We get to meet people from all walks of life, who speak different languages, and have different beliefs. We can all learn from this exposure! Many Mexican people truly adapt and live by “mi casa es su casa” or my home is your home. This has been the most wonderful experience for us to feel a sense of family when we are so far away from our families back in Canada. However, with each good experience of having met amazing people, it means we also have to say goodbye to them and hope our paths cross again. Thank goodness for social media these days and being able to stay in contact this way at least!
Even though there are a lot of welcoming, friendly people, we have also encountered some very unfriendly, judgmental looks. We have been in a couple towns that were less than desirable in terms of feeling unwelcome. In one town it was the fellow travellers from the USA and Canada that made us feel unwelcome because we didn’t fit the “surfer” stereotype, even though we were there to surf. We do not wear brand name clothes or dress in a certain fashion, which allows us to travel and live the life we are living.
Unfortunately, because we do not subscribe to the trends, we were definitely singled out and made to feel unwelcome. In another towns it was the local tourists from Mexico who scowled and glared rather than saying the regular “hola” back when we greeted them.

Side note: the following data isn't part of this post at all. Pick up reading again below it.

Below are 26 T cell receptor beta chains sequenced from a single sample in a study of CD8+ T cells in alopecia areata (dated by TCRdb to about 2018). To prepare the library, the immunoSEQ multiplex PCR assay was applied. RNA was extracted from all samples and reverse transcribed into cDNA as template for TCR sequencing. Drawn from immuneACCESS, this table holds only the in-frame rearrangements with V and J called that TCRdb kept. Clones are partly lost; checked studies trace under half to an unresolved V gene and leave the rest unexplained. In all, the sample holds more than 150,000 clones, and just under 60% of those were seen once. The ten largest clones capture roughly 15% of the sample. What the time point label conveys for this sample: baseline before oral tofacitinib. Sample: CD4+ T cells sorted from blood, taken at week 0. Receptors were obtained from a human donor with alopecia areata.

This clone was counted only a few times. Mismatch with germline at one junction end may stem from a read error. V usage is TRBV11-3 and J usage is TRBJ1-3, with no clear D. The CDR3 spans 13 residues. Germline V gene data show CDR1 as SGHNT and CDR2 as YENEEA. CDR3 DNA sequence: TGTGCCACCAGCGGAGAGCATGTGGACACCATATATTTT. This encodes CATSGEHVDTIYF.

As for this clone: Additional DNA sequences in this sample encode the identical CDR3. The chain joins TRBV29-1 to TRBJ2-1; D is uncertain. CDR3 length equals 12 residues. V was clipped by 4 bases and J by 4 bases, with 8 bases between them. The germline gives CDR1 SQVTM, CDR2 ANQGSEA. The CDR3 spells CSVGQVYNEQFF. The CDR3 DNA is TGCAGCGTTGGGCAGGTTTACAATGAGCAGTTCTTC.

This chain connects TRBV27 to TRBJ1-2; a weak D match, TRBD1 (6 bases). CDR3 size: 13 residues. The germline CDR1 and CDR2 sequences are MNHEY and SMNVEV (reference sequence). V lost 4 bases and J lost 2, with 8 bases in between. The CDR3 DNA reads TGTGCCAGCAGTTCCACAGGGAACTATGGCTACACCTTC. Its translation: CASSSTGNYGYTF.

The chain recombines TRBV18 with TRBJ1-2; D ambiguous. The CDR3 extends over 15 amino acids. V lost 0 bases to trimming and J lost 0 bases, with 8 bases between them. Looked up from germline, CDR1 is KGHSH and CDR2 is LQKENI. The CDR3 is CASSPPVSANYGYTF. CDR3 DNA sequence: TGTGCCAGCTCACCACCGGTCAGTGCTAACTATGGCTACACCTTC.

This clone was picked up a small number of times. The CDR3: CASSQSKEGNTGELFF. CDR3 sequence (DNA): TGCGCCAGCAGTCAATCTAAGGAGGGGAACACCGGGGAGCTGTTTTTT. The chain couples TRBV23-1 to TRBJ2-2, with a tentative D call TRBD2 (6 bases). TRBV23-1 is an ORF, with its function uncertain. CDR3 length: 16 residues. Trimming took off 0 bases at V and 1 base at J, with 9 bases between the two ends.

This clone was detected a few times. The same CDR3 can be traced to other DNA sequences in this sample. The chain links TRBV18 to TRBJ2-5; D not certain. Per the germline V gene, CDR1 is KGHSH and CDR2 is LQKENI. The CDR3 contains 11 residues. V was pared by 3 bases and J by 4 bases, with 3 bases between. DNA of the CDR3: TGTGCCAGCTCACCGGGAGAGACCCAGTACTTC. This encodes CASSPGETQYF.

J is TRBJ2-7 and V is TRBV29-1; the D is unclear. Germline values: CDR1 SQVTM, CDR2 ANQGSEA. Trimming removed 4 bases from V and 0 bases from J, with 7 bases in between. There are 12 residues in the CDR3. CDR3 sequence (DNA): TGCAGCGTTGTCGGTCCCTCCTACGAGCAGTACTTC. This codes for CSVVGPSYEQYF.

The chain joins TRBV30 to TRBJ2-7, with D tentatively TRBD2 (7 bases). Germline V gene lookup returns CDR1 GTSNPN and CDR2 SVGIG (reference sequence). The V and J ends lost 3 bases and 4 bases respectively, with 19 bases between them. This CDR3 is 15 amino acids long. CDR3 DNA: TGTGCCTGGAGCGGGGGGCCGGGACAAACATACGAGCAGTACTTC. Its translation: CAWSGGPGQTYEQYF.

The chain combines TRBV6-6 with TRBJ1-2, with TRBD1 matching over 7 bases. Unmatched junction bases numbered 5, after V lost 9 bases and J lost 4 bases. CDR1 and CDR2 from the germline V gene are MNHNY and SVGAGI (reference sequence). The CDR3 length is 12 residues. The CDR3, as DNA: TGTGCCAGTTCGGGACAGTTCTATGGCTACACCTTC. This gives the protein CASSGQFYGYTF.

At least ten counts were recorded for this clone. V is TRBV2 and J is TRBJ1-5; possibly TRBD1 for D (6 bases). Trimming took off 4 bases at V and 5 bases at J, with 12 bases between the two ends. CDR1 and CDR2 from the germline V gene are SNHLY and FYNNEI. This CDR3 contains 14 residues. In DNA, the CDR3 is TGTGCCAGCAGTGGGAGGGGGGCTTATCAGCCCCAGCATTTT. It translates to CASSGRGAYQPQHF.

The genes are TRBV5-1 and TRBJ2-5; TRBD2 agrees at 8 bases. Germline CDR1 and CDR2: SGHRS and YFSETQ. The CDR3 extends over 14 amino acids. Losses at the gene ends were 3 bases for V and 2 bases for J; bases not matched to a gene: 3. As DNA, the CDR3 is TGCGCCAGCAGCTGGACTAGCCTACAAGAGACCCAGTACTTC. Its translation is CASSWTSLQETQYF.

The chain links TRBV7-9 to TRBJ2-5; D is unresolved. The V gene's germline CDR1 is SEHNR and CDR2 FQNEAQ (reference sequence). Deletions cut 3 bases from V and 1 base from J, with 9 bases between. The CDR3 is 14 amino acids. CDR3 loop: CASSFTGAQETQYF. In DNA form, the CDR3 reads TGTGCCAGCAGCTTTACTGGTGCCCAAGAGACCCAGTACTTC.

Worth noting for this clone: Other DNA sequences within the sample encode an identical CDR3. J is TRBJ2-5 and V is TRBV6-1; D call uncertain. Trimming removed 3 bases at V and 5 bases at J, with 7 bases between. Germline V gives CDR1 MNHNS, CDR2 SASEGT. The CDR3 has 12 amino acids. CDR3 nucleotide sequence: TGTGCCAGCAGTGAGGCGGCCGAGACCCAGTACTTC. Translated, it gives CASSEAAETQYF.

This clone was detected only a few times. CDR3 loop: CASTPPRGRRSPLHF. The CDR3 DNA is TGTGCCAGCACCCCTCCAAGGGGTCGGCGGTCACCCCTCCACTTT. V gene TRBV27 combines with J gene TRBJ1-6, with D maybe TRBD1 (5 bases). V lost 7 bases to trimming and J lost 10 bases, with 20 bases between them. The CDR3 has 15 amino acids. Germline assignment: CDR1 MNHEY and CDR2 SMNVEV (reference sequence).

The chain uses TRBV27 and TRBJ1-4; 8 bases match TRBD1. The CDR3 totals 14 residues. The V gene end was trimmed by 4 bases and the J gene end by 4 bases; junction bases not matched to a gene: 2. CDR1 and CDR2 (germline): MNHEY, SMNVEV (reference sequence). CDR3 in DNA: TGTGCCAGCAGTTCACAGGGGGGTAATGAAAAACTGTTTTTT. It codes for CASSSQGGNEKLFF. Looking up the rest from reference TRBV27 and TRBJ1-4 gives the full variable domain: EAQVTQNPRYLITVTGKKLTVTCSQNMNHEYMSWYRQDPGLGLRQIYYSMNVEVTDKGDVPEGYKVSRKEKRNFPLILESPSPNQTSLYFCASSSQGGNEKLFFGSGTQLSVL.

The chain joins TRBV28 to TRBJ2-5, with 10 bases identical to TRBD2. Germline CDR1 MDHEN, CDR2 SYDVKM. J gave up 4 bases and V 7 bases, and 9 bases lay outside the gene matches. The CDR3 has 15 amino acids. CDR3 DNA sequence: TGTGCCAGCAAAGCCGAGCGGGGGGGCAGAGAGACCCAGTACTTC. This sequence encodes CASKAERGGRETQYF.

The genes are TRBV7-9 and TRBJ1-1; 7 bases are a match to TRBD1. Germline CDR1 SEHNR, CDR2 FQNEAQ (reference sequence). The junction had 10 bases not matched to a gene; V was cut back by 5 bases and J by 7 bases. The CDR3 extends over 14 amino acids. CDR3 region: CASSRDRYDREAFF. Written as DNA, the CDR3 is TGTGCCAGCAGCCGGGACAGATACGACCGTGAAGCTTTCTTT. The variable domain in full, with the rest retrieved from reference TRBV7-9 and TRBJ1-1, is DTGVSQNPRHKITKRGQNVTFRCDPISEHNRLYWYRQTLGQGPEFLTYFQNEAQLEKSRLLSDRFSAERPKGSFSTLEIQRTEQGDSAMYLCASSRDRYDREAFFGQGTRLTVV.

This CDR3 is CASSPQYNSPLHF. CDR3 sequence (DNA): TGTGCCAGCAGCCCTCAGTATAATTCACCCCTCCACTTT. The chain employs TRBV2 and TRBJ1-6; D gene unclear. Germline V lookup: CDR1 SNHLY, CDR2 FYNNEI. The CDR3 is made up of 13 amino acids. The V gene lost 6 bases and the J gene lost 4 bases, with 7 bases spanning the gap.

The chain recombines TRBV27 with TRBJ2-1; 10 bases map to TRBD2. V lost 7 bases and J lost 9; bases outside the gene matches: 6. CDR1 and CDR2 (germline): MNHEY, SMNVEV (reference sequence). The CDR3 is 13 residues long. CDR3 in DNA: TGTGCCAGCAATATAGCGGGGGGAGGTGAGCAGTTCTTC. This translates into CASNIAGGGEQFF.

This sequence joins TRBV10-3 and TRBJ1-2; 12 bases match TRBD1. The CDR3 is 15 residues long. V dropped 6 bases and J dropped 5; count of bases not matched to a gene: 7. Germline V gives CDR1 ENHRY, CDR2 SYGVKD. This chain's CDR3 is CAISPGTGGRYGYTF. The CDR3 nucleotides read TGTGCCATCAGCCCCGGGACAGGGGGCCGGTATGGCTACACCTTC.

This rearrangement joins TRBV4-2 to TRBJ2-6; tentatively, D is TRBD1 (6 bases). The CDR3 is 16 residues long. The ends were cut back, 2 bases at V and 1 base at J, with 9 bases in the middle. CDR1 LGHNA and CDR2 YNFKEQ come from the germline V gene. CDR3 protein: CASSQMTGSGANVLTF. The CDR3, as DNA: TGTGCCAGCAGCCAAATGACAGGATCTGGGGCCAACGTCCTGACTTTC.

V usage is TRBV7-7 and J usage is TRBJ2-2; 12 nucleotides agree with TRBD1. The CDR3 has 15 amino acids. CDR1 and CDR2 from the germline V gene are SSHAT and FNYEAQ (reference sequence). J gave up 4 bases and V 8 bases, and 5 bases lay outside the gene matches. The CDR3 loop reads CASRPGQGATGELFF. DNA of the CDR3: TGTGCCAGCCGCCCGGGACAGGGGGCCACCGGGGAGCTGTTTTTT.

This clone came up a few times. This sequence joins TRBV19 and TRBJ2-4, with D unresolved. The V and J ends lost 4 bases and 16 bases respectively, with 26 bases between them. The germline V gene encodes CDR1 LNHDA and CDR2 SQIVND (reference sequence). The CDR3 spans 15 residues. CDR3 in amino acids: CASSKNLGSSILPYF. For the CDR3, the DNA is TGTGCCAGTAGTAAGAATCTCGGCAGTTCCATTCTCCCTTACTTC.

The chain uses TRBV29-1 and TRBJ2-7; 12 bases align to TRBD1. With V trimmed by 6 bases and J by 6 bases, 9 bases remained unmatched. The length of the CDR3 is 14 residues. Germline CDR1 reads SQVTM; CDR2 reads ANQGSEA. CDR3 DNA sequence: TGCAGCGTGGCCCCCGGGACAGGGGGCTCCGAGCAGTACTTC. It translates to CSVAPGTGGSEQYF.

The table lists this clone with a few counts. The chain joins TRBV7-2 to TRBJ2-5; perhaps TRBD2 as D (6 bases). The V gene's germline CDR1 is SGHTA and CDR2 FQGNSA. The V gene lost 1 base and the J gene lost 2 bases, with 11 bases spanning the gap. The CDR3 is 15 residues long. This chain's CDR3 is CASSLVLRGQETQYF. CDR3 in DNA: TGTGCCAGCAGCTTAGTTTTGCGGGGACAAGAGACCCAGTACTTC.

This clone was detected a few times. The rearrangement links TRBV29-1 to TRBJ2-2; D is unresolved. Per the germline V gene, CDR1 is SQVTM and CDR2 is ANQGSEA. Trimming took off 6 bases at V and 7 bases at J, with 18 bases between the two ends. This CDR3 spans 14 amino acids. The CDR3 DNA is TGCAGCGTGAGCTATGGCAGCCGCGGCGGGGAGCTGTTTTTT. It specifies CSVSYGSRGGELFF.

In one instance as I tried to mount my bike with my 5 year old riding on the back (in a seat, strapped in with a helmet on), the bike toppled and fell over. Rather than any of the ladies sitting two feet in front of me asking if we were okay, they frowned and shook their head in dismay. Our daughter, ‘Anela was totally fine and laughed. Obviously the last thing I would ever want to do is cause harm to her. And it’s not as if bikes with kids are not a thing here in Mexico because they sure are, even with multiple kids on one bike!
You can’t always please everyone. Whether it be your spouse, kids or people around you, you can’t always please all the people all of the time. The main thing is that your family is taken care of. You learn to live with what others think of your parenting or lack there of. We are not helicopter parents and have had some interesting experiences with people thinking our kids are hurt. They worry that we are not caring or paying attention. When in all actuality, I am always watching, assessing and analyzing the situation. If my child falls, it’s okay. They need to learn to deal with situations and be able to handle themselves. If our child is hurt or appears to need help, we are quick to jump to the task because as I said we are always watching. I am sure many of you are the same. Kids need to learn independence and one of our goals with this trip was to raise independent, empathetic, worldly kids.